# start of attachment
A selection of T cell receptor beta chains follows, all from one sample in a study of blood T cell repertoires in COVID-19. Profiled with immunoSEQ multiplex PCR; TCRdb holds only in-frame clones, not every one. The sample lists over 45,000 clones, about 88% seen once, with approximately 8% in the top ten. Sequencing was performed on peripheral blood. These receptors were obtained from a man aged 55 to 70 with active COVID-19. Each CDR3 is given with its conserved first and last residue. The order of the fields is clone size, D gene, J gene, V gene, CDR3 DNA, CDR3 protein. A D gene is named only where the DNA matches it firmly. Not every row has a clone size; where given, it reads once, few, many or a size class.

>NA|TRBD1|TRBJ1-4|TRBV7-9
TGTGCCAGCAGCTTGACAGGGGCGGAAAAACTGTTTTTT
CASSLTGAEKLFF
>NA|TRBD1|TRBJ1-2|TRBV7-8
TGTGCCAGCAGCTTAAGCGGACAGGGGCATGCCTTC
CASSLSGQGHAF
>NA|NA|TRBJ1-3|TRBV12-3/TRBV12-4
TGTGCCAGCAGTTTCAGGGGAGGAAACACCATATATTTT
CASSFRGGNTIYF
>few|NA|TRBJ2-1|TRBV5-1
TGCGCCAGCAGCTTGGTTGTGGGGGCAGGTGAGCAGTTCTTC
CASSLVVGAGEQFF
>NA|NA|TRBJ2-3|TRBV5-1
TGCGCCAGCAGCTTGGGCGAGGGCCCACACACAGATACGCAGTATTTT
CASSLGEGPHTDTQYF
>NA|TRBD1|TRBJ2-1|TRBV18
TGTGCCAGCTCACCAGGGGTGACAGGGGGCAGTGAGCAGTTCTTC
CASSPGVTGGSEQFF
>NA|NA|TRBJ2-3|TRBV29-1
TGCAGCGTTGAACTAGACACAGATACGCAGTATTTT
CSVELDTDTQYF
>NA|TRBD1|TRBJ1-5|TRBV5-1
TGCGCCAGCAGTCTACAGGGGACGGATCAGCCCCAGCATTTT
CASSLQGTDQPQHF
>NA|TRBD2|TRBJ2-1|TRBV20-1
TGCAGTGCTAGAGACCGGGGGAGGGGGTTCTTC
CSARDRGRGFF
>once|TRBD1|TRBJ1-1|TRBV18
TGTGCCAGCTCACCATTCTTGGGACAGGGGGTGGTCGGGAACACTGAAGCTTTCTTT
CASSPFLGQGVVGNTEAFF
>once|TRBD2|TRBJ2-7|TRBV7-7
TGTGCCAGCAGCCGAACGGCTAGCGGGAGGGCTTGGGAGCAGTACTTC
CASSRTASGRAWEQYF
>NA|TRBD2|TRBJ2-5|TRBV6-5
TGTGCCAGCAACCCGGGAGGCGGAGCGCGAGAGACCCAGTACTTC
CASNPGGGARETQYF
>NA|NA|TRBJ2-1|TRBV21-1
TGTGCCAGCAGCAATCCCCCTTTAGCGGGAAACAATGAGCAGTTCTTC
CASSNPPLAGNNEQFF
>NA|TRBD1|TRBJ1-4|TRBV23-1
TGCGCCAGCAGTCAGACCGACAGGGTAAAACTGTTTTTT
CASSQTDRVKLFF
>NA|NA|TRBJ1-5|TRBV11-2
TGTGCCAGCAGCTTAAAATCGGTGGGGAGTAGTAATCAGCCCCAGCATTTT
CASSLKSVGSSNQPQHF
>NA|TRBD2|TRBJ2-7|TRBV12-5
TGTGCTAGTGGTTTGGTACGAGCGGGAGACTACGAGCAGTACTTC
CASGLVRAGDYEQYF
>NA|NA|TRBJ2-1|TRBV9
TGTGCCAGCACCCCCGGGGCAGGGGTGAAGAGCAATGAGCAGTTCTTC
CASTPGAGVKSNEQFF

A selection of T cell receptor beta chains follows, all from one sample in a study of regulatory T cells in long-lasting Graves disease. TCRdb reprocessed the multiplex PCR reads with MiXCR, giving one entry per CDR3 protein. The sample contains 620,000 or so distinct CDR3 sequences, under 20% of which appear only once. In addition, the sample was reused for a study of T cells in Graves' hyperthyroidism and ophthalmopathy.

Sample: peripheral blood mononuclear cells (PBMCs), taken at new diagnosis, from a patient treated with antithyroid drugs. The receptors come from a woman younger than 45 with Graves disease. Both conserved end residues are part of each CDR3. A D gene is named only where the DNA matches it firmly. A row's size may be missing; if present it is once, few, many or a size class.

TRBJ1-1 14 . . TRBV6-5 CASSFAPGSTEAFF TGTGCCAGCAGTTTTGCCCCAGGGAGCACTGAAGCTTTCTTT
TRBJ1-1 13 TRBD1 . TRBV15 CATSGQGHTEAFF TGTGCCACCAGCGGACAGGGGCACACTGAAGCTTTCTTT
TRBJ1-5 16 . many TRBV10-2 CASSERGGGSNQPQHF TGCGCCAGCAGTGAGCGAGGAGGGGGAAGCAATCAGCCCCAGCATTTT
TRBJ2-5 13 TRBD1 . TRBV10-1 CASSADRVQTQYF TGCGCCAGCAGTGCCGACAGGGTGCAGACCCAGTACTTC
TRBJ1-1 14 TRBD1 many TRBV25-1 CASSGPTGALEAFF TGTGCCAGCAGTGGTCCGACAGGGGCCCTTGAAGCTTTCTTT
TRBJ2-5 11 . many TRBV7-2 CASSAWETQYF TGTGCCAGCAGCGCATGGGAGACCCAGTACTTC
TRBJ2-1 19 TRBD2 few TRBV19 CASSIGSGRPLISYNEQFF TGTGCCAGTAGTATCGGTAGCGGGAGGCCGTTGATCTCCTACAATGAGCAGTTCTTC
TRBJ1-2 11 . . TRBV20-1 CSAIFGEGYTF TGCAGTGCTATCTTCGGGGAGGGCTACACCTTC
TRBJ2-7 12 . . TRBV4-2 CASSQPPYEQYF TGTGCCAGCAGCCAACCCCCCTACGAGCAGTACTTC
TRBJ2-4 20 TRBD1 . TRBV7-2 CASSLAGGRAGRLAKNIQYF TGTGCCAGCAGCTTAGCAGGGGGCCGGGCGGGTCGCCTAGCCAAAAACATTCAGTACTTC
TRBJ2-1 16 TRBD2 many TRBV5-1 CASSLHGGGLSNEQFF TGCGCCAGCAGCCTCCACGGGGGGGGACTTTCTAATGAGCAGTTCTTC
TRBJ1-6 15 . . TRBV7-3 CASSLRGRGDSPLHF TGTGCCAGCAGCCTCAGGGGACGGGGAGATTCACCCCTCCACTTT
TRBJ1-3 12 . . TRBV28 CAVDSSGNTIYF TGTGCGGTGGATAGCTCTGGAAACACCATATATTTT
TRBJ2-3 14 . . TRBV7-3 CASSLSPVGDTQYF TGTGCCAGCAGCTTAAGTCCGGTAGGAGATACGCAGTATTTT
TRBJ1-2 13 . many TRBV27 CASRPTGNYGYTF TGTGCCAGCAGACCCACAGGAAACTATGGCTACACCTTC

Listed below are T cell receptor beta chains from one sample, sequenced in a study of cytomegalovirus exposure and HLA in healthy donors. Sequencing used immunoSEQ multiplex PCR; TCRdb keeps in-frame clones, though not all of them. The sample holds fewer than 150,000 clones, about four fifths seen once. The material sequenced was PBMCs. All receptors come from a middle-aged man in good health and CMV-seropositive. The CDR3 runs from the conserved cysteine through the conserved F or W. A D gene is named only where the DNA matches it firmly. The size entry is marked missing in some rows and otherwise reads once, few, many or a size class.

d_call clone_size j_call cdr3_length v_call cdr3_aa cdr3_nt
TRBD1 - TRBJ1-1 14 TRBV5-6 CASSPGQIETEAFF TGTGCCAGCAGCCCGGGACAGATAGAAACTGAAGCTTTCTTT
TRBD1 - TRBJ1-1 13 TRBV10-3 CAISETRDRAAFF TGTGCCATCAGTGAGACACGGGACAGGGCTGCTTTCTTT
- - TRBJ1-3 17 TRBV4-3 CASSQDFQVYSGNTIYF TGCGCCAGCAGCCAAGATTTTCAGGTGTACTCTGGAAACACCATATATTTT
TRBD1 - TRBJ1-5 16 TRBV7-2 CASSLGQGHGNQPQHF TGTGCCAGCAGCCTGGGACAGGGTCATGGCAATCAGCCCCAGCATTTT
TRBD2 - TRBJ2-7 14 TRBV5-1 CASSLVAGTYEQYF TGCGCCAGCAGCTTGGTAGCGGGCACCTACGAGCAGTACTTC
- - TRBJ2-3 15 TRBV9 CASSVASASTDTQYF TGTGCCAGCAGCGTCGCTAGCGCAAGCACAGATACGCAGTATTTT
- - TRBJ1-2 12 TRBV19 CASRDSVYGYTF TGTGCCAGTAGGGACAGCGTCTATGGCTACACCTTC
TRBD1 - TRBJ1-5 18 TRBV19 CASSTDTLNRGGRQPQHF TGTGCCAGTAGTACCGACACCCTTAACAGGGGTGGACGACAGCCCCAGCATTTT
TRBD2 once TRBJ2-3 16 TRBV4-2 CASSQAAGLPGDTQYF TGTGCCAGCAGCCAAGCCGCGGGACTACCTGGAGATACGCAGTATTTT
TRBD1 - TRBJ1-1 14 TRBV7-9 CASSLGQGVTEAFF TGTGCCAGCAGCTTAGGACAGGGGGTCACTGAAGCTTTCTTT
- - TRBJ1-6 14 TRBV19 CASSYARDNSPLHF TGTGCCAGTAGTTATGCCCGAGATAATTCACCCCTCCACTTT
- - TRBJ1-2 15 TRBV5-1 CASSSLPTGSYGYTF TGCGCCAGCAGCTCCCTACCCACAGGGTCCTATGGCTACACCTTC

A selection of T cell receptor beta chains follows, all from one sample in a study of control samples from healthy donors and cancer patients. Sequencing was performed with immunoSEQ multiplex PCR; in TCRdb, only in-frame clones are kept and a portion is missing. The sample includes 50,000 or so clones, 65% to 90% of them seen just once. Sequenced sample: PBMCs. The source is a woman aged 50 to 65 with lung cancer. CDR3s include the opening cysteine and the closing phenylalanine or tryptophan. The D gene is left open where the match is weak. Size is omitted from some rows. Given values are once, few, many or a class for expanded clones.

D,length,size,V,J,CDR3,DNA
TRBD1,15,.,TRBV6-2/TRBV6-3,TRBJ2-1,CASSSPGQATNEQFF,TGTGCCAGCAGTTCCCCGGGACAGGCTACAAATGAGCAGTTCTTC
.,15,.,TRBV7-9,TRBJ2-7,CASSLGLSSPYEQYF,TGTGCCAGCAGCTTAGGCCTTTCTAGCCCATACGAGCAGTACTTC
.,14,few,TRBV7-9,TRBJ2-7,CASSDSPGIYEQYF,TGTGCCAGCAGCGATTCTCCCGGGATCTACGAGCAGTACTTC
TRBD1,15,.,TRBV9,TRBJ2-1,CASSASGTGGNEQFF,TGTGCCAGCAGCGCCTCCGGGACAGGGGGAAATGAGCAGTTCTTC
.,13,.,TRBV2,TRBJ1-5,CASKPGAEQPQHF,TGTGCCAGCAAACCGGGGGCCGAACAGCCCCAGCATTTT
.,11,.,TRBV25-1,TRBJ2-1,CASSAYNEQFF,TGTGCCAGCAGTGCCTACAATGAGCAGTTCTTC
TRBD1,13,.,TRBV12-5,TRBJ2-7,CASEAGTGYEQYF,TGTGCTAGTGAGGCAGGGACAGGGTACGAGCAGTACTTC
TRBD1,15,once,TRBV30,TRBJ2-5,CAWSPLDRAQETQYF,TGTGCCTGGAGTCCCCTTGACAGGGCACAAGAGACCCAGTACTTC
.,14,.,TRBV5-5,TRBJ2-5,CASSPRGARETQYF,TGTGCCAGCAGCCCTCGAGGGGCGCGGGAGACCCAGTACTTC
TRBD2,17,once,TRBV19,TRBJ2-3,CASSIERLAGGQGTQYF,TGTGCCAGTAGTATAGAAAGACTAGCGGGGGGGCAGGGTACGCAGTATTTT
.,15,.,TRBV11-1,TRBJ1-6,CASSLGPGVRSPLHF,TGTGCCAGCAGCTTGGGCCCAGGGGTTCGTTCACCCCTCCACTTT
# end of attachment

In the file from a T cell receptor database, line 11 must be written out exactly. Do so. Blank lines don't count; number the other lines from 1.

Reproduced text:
>few|NA|TRBJ2-1|TRBV5-1